Outline the Simalarities and Differences Between Milgrams (1963) Obedience Study and Burgers (2009) Replication

1544 words 7 pages
Karen Bullen
DE 100 Investigating Psychology 1
Outline the similarities and differences between Milgrams (1963) obedience study and Burgers (2009) replication.

This essay will look at an important key psychological experiment carried out by the renowned social psychologist Stanley Milgram which was carried out in the early 1960’s (Banyard 2012) to determine how far ordinary people would go to inflict pain to a fellow human based on instruction from an authority figure, and that of the replication of the experiment which was carried out by Burger in 2009 (Byford 2014) to determine if the same level of obedience was still applicable in the 21st Century, as was observed in the original study some 40 years earlier. The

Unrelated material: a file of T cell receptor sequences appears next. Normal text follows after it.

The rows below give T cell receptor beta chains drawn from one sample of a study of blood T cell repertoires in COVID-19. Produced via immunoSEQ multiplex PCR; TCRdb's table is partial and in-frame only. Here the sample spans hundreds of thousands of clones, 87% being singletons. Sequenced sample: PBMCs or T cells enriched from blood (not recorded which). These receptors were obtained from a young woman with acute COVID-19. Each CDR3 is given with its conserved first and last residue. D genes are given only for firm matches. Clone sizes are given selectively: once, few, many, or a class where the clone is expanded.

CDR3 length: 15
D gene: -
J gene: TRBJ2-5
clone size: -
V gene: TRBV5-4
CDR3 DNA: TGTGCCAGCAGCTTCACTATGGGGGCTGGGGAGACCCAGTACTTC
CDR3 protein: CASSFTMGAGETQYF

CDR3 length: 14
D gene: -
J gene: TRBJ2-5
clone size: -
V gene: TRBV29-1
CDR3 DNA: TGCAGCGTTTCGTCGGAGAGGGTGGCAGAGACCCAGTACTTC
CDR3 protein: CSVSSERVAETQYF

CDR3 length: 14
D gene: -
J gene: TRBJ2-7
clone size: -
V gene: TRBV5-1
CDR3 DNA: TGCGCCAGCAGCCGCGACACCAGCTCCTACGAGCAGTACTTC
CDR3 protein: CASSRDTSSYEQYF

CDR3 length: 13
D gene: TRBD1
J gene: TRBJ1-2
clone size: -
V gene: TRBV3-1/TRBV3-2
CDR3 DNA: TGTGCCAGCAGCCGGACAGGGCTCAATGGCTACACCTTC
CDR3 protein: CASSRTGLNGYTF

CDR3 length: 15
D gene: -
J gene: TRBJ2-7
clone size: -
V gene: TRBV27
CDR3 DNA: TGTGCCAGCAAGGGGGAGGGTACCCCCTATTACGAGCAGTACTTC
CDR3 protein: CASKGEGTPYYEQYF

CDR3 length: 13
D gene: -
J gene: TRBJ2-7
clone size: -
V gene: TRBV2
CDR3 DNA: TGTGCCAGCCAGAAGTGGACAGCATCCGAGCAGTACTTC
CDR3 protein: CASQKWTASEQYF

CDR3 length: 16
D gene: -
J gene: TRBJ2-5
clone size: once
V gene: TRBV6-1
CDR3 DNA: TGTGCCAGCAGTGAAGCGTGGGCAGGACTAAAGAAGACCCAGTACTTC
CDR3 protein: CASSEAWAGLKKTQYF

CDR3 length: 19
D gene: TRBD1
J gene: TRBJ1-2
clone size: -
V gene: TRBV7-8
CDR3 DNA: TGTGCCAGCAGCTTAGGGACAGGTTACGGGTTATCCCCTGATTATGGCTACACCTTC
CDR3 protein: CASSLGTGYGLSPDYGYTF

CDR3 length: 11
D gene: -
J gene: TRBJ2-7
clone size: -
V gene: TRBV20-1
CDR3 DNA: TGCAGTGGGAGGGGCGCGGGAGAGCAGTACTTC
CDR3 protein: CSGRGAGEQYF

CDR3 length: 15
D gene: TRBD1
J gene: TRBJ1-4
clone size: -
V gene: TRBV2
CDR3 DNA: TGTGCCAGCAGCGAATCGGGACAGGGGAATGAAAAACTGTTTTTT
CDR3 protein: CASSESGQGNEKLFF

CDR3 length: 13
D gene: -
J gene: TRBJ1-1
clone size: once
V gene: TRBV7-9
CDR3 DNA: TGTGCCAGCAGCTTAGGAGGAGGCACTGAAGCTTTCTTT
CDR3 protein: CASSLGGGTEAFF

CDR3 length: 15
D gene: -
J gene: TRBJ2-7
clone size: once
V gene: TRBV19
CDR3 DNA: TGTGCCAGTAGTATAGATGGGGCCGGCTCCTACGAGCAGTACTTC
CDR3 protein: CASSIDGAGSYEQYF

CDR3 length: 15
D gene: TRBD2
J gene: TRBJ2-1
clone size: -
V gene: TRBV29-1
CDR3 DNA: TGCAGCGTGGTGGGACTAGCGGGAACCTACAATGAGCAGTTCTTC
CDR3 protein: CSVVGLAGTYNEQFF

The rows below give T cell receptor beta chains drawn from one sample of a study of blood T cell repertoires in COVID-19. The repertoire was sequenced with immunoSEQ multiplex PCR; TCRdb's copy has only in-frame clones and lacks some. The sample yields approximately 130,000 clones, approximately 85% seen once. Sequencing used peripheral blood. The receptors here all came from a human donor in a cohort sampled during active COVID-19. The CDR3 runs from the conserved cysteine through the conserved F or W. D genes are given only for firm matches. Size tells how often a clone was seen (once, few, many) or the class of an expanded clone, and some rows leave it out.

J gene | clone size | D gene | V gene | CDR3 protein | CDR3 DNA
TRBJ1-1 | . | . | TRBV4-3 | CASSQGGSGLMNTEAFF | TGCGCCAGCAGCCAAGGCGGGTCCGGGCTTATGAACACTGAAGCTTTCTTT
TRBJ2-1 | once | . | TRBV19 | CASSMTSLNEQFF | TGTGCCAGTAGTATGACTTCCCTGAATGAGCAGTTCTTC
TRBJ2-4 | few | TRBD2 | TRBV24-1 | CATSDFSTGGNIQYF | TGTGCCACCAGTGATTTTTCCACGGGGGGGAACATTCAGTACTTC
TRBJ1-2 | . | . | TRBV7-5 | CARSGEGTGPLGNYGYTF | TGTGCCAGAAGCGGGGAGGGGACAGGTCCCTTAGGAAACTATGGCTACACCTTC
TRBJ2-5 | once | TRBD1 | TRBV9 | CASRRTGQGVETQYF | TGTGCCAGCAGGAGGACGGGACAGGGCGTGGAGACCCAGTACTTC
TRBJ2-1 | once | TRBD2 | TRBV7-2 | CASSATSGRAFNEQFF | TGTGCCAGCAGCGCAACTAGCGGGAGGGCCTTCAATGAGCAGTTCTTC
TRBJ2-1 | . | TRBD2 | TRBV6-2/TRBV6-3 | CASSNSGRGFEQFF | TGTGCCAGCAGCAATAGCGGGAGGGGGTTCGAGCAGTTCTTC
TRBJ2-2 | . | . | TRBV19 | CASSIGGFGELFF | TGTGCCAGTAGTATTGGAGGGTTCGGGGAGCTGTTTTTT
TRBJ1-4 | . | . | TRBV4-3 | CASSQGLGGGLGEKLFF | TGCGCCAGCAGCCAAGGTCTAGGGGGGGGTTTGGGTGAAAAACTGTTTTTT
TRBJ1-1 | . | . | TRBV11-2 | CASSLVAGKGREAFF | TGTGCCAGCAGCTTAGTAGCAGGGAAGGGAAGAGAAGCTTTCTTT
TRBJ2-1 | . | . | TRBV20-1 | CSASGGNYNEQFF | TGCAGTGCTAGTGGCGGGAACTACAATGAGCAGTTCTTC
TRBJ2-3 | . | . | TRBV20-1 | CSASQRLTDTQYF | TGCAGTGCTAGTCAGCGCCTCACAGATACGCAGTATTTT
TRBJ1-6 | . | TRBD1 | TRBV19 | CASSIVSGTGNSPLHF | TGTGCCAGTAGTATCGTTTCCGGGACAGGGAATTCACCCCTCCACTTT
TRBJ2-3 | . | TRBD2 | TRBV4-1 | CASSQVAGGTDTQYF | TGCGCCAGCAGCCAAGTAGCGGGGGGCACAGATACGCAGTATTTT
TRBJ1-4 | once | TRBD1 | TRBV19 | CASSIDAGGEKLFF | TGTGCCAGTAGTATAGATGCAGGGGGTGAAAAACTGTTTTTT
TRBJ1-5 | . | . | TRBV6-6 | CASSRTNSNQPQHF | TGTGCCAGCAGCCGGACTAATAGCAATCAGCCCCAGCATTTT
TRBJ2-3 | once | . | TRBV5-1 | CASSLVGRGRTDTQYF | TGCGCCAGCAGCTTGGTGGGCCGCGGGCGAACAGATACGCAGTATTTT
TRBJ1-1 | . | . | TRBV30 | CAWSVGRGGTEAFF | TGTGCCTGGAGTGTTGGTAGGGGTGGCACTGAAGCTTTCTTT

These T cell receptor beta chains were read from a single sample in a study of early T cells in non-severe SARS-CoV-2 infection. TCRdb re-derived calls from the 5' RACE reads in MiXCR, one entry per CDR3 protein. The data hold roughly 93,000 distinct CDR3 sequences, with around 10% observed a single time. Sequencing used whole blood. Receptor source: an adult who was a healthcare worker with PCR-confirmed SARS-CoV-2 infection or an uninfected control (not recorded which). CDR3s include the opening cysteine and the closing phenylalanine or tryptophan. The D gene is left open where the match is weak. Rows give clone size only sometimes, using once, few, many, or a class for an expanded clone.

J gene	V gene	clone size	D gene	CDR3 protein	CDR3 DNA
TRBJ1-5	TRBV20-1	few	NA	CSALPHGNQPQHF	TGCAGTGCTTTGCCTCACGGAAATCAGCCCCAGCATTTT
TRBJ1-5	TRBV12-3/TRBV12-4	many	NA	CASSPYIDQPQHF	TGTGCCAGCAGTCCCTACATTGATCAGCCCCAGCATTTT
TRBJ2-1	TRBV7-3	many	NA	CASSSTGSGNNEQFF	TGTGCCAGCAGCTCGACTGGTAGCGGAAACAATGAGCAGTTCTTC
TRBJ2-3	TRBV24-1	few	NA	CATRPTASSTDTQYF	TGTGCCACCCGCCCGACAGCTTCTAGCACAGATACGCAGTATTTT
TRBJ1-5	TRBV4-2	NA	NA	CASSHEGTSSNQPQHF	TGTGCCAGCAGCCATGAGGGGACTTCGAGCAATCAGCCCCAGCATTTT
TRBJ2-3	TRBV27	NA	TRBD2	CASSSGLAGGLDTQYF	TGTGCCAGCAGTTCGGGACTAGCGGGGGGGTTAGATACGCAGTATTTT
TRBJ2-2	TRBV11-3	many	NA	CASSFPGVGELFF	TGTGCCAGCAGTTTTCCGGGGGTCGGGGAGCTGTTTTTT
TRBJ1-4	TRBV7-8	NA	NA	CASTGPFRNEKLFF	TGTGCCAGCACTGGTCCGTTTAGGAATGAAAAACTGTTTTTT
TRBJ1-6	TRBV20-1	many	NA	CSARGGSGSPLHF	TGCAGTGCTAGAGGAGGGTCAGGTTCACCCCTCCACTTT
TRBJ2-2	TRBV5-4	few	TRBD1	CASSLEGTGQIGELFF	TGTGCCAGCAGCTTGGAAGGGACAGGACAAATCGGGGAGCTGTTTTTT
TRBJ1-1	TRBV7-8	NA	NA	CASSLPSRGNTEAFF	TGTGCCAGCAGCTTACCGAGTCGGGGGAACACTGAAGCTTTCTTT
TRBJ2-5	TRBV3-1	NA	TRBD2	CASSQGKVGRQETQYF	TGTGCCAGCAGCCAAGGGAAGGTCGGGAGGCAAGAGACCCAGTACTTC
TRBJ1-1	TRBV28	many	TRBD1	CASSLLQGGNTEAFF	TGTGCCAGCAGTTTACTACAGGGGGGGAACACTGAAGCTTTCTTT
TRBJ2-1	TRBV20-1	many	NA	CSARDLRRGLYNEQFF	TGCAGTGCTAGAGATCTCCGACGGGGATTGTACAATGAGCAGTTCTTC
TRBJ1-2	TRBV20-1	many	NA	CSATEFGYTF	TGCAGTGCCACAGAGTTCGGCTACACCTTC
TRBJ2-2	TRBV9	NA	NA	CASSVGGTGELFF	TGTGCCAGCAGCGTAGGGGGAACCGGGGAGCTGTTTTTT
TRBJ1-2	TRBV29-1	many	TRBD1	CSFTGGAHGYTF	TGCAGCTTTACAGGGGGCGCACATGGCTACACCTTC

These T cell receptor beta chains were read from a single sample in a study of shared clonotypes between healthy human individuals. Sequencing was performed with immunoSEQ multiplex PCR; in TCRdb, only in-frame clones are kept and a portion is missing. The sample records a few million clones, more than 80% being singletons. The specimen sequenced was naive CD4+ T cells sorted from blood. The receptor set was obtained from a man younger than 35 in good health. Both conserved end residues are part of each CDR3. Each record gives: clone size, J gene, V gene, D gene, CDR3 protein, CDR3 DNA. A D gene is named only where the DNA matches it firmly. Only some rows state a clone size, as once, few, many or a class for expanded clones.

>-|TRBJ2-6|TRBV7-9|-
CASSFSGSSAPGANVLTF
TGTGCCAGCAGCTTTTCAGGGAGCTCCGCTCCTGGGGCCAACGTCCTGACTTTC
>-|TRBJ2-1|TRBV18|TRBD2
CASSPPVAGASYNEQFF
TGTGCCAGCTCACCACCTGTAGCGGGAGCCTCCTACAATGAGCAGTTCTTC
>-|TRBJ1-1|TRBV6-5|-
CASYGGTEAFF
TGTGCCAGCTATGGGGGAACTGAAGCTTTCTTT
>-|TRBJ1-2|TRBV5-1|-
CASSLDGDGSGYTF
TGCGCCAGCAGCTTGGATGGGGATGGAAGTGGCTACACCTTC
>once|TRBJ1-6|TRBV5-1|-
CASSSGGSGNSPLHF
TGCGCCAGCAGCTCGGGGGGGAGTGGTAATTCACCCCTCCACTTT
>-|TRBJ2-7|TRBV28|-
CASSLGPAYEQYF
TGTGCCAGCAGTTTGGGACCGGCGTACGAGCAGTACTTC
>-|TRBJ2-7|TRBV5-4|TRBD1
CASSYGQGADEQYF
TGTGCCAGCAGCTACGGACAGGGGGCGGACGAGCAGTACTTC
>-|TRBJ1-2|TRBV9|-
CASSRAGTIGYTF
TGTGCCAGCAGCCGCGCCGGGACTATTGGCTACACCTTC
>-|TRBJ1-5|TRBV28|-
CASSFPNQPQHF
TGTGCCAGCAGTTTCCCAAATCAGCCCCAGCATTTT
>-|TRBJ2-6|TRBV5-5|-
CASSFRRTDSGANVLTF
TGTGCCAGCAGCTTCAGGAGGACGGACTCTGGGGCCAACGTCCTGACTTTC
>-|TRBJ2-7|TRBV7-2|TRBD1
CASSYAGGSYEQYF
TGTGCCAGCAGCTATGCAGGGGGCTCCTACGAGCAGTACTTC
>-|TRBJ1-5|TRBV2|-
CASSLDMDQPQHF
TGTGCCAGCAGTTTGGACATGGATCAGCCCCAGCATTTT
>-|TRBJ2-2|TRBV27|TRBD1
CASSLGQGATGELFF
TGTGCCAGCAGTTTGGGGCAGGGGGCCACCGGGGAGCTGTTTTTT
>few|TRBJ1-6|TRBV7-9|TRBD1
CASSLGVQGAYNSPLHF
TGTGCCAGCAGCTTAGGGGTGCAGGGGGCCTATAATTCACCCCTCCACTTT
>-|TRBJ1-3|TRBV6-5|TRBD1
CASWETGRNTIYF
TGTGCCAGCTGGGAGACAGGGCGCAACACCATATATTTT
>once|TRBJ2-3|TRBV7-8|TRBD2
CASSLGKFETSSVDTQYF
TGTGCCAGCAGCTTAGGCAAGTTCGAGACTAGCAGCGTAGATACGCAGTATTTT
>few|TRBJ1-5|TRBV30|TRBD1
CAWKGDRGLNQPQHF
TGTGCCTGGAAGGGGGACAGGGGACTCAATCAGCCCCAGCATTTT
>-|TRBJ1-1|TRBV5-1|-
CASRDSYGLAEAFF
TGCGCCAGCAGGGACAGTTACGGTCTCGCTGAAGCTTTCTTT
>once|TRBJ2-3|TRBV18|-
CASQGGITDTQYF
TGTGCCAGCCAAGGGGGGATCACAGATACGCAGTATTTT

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The questions given to the learner where the same as the original experiment. When the learner gave an incorrect answer the teacher advised them that they would be administered an electric shock. As the shocks increased in intensity the learner starts to protest first by grunting then at 120 volts shouts that they are in pain at 150 volts they ask to be released. It was at this point the participants started to feel uncomfortable in carrying on administering the shocks to the learner, and looked towards the experimenter for guidance. In both experiments the experimenter used prompts such as ‘please carry on’ ‘It is absolutely essential that you continue’ and ‘you have no choice you must go on’. In Milgram’s study the participants were encouraged to go all the way administering shocks up to the maximum 450 volts. Many of the’ teachers’ where observed to display signs of nervousness and tension and in the case of Milgram’s study three of the participates where observed to have experienced ‘full blown ‘uncontrollable seizures Milgram(1963,p.375) cited by Baynard (2014), and one participant had a seizure so ‘violently convulsive’ the experiment had to be halted. Milgram’s study caused an uproar in the world of psychology as it was so stressful to the participants and was not deemed to be ethical.